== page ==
Note: Curious about how changes in the Internet will affect you? Talk to one of our Dedicated Experts and find out!

ISPs and the Center for Copyright Information are collaborating in an attempt to curtail copyright infringement.

The nation’s major internet service providers will adopt a six-strikes plan known as the “Copyright Alert System” by year’s end, according to Wired. This initiative is supported by the Obama administration, Hollywood, and the major record labels, and its intent is to disrupt and even cancel Internet access for online copyright infringement offenders. After four “strikes,” or individual offenses, Internet providers will begin to employ “mitigation measures” that might include reducing connection speeds or redirecting a subscriber’s service to an “educational” landing page about infringement. As it now stands, AT&T, Cablevision, Comcast, Time Warner, and Verizon have all agreed to participate.

The group behind the program is the Center for Copyright Information. Because of the massive online backlash against the Stop Online Piracy Act and the Protect IP Act, this approach is seen by some as a compromise to mollify copyright holders without diminishing the general populace’s Internet access and privacy. The agreement does not explicitly require ISPs to filter copyrighted material transiting their networks since that decision is left to the individual ISPs.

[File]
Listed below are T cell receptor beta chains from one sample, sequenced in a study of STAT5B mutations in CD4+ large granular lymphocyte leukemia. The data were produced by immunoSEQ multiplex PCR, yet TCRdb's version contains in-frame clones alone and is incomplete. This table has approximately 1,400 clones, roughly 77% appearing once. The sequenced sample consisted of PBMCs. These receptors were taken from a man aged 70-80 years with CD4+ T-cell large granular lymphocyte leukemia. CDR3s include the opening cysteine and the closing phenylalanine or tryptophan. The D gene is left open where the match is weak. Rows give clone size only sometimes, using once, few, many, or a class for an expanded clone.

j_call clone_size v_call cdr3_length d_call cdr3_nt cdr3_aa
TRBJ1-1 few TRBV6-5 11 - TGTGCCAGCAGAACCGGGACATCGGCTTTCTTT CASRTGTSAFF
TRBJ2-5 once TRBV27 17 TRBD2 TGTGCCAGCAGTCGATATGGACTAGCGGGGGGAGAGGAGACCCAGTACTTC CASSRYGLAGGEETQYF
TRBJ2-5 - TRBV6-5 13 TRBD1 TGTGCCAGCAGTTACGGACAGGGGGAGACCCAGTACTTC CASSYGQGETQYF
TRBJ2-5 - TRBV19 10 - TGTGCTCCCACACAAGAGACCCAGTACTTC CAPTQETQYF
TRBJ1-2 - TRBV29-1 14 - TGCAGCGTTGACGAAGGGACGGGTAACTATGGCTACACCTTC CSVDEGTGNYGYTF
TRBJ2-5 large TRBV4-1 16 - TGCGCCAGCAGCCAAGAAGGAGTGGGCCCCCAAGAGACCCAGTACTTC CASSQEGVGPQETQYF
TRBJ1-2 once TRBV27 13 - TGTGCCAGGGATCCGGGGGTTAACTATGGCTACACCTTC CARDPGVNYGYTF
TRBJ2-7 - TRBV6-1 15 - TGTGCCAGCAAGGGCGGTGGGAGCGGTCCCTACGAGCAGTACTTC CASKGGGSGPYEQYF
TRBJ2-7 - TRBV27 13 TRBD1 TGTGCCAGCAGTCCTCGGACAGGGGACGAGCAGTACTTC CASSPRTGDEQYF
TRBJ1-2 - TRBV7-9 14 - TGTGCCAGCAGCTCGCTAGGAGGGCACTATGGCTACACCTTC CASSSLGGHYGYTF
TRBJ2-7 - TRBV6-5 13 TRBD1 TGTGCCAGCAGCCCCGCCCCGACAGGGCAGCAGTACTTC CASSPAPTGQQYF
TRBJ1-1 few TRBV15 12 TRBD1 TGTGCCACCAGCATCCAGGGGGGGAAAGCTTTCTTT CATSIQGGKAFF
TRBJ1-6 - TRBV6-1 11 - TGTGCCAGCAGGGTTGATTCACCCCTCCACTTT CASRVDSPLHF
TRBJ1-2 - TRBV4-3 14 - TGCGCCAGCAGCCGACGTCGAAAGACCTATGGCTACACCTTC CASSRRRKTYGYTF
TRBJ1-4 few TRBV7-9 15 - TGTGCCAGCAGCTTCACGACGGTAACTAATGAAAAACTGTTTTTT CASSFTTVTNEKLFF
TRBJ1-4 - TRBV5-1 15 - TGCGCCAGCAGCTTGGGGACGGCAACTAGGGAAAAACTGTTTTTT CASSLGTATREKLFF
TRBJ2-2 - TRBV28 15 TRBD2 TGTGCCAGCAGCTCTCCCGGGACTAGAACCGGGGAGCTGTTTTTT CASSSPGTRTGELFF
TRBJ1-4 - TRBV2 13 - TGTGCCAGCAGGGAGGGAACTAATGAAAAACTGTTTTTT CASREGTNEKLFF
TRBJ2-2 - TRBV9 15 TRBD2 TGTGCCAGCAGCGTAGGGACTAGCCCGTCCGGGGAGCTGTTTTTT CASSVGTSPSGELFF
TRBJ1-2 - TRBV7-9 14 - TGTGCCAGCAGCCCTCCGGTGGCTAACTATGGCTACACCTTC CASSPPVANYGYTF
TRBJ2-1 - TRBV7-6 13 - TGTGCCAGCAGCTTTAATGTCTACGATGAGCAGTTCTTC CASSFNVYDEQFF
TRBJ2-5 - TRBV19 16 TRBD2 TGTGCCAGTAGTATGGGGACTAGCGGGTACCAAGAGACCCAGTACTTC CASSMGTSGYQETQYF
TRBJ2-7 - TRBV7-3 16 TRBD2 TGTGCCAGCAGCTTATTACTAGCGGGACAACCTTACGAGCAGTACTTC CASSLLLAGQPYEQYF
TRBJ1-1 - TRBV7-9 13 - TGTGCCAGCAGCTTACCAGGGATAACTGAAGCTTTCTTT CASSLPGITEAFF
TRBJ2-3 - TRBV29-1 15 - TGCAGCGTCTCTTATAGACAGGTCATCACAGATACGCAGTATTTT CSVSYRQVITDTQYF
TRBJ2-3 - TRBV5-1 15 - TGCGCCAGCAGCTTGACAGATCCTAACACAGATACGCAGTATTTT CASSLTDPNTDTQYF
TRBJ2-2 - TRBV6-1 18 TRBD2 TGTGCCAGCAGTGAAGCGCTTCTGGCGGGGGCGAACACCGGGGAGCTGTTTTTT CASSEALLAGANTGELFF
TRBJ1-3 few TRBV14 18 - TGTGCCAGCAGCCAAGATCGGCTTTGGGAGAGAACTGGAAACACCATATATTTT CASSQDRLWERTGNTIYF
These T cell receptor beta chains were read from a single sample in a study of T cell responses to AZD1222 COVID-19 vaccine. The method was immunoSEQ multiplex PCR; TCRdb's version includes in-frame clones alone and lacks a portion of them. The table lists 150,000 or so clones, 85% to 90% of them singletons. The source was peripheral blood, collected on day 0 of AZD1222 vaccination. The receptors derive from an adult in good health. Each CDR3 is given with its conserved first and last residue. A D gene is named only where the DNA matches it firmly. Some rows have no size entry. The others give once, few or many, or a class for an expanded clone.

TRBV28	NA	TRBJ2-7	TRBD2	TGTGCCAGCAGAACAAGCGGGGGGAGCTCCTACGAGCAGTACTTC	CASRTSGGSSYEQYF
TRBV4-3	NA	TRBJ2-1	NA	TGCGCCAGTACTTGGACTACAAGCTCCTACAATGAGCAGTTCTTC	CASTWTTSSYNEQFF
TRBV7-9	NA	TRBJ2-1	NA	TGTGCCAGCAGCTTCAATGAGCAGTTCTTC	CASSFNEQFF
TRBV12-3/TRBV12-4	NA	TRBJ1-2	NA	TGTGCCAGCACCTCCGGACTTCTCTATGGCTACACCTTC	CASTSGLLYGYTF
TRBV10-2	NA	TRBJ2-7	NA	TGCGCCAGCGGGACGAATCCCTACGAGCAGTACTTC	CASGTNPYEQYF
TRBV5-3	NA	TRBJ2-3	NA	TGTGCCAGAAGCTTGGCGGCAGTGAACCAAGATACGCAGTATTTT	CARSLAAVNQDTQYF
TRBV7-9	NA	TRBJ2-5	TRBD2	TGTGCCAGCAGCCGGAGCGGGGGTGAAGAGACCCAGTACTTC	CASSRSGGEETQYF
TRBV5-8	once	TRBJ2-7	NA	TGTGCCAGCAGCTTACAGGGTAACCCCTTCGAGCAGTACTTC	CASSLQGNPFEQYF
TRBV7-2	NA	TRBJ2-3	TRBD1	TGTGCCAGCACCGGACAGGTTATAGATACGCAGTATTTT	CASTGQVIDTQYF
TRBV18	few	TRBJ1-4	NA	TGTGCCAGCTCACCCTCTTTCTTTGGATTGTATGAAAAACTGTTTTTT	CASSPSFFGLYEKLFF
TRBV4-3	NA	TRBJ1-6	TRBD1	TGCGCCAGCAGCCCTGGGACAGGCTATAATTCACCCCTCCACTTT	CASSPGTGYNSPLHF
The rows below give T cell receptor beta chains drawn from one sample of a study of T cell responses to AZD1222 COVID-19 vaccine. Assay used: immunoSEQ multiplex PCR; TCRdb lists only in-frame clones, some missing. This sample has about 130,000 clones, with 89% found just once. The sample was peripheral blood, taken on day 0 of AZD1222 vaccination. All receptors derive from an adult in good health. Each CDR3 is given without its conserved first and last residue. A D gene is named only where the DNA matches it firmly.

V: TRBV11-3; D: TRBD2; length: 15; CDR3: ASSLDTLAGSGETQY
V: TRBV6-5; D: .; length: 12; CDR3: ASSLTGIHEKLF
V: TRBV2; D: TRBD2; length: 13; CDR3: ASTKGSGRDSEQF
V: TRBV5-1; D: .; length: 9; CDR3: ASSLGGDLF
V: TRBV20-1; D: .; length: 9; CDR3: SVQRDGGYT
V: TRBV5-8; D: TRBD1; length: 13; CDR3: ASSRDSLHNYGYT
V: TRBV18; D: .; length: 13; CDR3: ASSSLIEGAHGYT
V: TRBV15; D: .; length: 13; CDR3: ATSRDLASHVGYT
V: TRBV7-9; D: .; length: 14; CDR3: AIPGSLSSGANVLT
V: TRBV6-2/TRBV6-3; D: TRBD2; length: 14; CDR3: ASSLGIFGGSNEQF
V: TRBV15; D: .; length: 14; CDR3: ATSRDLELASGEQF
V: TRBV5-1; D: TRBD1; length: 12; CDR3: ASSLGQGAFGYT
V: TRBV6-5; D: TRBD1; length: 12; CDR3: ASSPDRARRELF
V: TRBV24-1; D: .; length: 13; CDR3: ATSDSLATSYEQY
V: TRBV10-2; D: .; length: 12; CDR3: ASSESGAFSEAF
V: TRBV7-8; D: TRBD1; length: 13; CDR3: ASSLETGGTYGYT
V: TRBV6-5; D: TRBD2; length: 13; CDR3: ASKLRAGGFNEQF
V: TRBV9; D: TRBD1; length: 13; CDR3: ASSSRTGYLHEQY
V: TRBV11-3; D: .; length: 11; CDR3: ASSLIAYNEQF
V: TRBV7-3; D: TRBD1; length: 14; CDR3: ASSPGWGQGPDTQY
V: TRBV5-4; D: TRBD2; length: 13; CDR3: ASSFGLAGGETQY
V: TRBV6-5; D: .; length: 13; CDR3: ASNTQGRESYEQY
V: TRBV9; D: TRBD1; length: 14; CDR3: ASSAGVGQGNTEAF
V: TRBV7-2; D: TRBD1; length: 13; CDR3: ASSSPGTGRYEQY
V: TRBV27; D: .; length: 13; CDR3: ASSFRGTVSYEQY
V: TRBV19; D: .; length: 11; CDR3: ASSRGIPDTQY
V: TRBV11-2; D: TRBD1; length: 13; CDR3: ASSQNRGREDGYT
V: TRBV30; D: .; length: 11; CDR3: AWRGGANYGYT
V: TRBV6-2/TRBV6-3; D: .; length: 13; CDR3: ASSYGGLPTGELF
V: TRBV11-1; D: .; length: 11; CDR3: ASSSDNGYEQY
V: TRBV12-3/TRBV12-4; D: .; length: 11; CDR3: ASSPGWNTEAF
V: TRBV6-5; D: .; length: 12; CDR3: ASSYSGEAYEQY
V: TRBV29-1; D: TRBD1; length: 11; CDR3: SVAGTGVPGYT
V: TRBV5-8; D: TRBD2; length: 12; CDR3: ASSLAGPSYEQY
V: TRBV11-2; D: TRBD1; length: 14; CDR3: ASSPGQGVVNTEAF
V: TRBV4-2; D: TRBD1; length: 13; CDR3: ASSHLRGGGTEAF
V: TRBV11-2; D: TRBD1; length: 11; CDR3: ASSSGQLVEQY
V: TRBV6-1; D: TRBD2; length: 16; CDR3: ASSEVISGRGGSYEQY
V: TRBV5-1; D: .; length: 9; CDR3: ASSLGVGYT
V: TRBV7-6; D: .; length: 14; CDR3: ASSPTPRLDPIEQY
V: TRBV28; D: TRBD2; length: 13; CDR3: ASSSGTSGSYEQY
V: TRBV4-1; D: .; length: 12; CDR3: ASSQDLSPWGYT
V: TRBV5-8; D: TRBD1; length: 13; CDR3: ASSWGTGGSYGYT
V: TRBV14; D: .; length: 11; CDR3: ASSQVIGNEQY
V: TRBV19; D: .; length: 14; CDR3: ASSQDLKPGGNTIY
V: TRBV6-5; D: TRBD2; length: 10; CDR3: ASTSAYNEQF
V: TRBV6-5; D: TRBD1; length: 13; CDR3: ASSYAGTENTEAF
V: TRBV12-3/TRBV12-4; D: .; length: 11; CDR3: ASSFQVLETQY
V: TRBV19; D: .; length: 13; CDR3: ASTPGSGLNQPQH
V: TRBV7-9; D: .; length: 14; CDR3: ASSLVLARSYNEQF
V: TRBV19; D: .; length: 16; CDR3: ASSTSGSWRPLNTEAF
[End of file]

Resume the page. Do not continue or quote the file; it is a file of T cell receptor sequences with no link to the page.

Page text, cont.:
Under this plan, when an Internet user allegedly infringes on copyright through peer-to-peer channels they will receive an e-mail warning from their ISP that the account may have been misused for online content infringement. This is the first “strike.” After that, strikes will be counted every seven days, so a user won’t suddenly be shut off in case their connection has been abused by a third party. After four warnings, ISPs may reduce connection speed, redirect traffic to a page that tells the user to discuss the issue with an ISP representative, or follow some other appropriate course of action to resolve the problem. Jill Lesser, executive director of the center, said that, “The goal was to come up with a program that was educational in nature, not with the intention of being punitive.” At six strikes, the subscriber may be cut off from access.

This makes it look like the entertainment industry is finally willing to “play ball” and make compromises since their SOPA and PIPA bills were struck down. Or, this means that they’re tired of trying to put their business plan through the democratic process, so they’re just making deals with the ISPs. And subscribers to those ISPs may not have to wait long to find out which is true.